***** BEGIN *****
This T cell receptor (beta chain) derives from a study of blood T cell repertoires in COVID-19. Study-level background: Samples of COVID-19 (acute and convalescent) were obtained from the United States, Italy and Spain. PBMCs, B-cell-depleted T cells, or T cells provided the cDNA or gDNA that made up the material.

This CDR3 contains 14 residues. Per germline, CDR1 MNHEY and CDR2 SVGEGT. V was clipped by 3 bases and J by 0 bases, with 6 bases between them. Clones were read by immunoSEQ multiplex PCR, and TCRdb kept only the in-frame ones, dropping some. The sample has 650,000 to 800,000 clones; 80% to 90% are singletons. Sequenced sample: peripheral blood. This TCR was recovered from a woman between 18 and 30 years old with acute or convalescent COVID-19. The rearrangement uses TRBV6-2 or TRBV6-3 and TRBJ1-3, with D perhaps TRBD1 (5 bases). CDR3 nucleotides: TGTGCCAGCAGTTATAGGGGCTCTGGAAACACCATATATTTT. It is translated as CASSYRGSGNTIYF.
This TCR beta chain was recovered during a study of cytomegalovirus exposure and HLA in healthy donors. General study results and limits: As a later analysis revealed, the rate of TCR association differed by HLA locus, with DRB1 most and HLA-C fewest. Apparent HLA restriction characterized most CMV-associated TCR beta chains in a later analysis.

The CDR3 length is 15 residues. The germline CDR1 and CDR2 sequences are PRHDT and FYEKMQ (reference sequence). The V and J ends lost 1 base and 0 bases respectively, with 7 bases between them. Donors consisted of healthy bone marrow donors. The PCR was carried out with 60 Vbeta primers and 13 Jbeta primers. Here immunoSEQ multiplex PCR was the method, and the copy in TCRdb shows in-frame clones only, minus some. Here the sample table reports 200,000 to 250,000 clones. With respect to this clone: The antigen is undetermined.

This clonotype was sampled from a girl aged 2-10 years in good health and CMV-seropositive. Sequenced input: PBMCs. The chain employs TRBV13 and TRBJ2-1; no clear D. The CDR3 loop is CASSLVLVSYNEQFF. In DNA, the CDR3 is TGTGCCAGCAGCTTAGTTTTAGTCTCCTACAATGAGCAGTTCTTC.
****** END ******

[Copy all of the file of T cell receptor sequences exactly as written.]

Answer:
This T cell receptor (beta chain) derives from a study of blood T cell repertoires in COVID-19. Study-level background: Samples of COVID-19 (acute and convalescent) were obtained from the United States, Italy and Spain. PBMCs, B-cell-depleted T cells, or T cells provided the cDNA or gDNA that made up the material.

This CDR3 contains 14 residues. Per germline, CDR1 MNHEY and CDR2 SVGEGT. V was clipped by 3 bases and J by 0 bases, with 6 bases between them. Clones were read by immunoSEQ multiplex PCR, and TCRdb kept only the in-frame ones, dropping some. The sample has 650,000 to 800,000 clones; 80% to 90% are singletons. Sequenced sample: peripheral blood. This TCR was recovered from a woman between 18 and 30 years old with acute or convalescent COVID-19. The rearrangement uses TRBV6-2 or TRBV6-3 and TRBJ1-3, with D perhaps TRBD1 (5 bases). CDR3 nucleotides: TGTGCCAGCAGTTATAGGGGCTCTGGAAACACCATATATTTT. It is translated as CASSYRGSGNTIYF.
This TCR beta chain was recovered during a study of cytomegalovirus exposure and HLA in healthy donors. General study results and limits: As a later analysis revealed, the rate of TCR association differed by HLA locus, with DRB1 most and HLA-C fewest. Apparent HLA restriction characterized most CMV-associated TCR beta chains in a later analysis.

The CDR3 length is 15 residues. The germline CDR1 and CDR2 sequences are PRHDT and FYEKMQ (reference sequence). The V and J ends lost 1 base and 0 bases respectively, with 7 bases between them. Donors consisted of healthy bone marrow donors. The PCR was carried out with 60 Vbeta primers and 13 Jbeta primers. Here immunoSEQ multiplex PCR was the method, and the copy in TCRdb shows in-frame clones only, minus some. Here the sample table reports 200,000 to 250,000 clones. With respect to this clone: The antigen is undetermined.

This clonotype was sampled from a girl aged 2-10 years in good health and CMV-seropositive. Sequenced input: PBMCs. The chain employs TRBV13 and TRBJ2-1; no clear D. The CDR3 loop is CASSLVLVSYNEQFF. In DNA, the CDR3 is TGTGCCAGCAGCTTAGTTTTAGTCTCCTACAATGAGCAGTTCTTC.